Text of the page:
- The UT System Board of Regents approves the building of the Medical Arts and Research Center in the South Texas Medical Center that will consolidate eight of the Health Science Center’s clinic locations into a single premier medical practice for UT Medicine San Antonio, the largest multi-specialty practice group in South Texas. Expected completion for the building is September 2009.
- The Sam and Ann Barshop Institute for Longevity and Aging Studies is dedicated at the Texas Research Park. Since 2000, the Barshop Institute has received $83 million in grants from the National Institute on Aging. It is hailed by the National Institutes of Health as the “gold standard of aging research in the United States.”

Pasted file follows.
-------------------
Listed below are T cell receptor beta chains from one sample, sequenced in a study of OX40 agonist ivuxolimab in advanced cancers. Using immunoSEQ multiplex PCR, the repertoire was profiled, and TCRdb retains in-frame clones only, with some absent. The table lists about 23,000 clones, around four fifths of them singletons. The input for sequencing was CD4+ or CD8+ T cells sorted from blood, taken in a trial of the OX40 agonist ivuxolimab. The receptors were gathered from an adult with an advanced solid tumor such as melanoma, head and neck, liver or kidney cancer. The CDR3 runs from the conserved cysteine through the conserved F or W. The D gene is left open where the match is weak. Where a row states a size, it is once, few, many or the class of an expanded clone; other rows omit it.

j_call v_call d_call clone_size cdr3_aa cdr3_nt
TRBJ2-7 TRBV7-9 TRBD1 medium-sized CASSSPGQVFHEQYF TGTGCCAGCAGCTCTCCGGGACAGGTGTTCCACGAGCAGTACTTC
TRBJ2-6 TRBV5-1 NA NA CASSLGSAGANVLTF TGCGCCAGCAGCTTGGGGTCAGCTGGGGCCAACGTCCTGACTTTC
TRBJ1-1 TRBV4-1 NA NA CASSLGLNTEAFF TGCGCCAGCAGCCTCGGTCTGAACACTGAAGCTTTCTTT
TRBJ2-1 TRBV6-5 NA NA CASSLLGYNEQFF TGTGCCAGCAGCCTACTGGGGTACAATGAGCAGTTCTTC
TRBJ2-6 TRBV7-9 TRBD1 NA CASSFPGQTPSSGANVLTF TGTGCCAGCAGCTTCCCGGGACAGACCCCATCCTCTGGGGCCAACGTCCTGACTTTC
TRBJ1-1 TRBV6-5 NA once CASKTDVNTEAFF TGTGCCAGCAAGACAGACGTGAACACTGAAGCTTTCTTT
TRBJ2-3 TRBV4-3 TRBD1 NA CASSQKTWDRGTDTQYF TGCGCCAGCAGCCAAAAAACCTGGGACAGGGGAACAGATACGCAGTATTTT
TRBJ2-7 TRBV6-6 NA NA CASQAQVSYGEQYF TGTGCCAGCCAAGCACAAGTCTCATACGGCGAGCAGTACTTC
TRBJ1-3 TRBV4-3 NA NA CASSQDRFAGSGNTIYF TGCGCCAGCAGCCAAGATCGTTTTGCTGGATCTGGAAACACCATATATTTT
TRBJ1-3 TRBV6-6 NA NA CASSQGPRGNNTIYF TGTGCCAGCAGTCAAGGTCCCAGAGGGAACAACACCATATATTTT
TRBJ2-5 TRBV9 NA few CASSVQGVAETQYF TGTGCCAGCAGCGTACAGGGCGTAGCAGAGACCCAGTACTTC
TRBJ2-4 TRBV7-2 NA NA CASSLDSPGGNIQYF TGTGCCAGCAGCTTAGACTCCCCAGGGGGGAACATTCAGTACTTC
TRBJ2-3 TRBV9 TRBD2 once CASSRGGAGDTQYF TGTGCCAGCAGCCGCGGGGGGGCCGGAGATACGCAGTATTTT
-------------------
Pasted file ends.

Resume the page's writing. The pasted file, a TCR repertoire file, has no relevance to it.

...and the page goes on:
- The Edinburg-RAHC is dedicated. The second building, home of the RAHC Medical Research Division, is located on the campus of UT Pan American in Edinburg. This division provides state-of-the-art laboratory space and equipment for scholars and scientists to conduct research on critical health problems of the South Texas/Border Region.
- The UT System Board of Regents approves the building of the South Texas Research Facility (STRF). The 200,000-square-foot STRF will house the university’s growing research enterprise, including the Institute for Integration of Medicine and Science and the Center for Healthy Aging. Expected completion for the building is 2011.
- The Cancer Therapy & Research Center joins operations with the Health Science Center, making this historic merger the largest gift in the Health Science Center’s history. The union promises to build a world-premier cancer center that, backed by the power of academic research and discovery, provides better lives to cancer patients and their families.